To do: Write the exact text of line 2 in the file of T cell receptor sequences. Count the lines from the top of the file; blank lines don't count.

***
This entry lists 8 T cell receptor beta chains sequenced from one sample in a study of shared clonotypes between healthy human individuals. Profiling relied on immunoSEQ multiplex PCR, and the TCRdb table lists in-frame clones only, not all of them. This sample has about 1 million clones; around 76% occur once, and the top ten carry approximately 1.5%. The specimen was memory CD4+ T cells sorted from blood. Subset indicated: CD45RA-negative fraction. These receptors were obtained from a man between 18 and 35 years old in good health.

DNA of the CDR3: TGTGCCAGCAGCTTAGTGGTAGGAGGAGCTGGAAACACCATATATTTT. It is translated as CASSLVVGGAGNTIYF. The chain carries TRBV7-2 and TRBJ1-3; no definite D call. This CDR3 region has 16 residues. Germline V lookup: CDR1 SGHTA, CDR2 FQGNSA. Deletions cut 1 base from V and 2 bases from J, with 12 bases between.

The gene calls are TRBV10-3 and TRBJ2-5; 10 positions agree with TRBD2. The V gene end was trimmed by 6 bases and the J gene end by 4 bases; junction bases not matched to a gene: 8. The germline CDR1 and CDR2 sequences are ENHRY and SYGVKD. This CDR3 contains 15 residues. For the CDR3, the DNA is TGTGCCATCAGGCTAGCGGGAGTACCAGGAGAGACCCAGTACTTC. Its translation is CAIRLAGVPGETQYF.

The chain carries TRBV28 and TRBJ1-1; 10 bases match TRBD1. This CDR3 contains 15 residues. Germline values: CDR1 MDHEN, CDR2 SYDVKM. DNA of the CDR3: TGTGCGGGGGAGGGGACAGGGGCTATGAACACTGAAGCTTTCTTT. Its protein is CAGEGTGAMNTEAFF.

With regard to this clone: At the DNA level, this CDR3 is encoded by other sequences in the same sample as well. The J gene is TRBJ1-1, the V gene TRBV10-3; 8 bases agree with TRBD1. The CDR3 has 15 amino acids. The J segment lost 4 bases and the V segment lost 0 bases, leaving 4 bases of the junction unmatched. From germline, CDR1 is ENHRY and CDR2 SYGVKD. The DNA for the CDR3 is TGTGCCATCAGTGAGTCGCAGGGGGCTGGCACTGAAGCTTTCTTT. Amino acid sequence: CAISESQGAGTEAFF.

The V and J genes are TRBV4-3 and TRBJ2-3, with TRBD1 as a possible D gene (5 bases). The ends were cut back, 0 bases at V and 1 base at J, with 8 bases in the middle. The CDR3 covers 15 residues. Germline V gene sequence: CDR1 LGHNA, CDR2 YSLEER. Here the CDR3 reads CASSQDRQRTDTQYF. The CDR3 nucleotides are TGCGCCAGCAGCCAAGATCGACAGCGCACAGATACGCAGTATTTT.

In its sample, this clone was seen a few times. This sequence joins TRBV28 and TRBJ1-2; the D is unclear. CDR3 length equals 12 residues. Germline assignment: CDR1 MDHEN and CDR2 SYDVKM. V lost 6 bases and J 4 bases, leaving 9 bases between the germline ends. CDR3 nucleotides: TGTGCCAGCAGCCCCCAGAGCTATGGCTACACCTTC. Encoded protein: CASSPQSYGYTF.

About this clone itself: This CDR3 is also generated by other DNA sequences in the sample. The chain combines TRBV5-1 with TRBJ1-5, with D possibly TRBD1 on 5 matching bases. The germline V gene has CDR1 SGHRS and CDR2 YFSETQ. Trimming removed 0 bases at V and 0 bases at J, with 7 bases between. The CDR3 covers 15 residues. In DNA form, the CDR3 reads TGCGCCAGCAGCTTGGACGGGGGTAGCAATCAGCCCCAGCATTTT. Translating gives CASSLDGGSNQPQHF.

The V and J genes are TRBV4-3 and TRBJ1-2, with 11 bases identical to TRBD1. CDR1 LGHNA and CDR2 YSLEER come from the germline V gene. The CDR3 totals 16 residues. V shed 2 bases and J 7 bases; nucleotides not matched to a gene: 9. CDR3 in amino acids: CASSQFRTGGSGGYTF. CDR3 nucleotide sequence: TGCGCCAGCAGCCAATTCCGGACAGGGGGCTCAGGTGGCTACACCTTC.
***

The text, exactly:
DNA of the CDR3: TGTGCCAGCAGCTTAGTGGTAGGAGGAGCTGGAAACACCATATATTTT. It is translated as CASSLVVGGAGNTIYF. The chain carries TRBV7-2 and TRBJ1-3; no definite D call. This CDR3 region has 16 residues. Germline V lookup: CDR1 SGHTA, CDR2 FQGNSA. Deletions cut 1 base from V and 2 bases from J, with 12 bases between.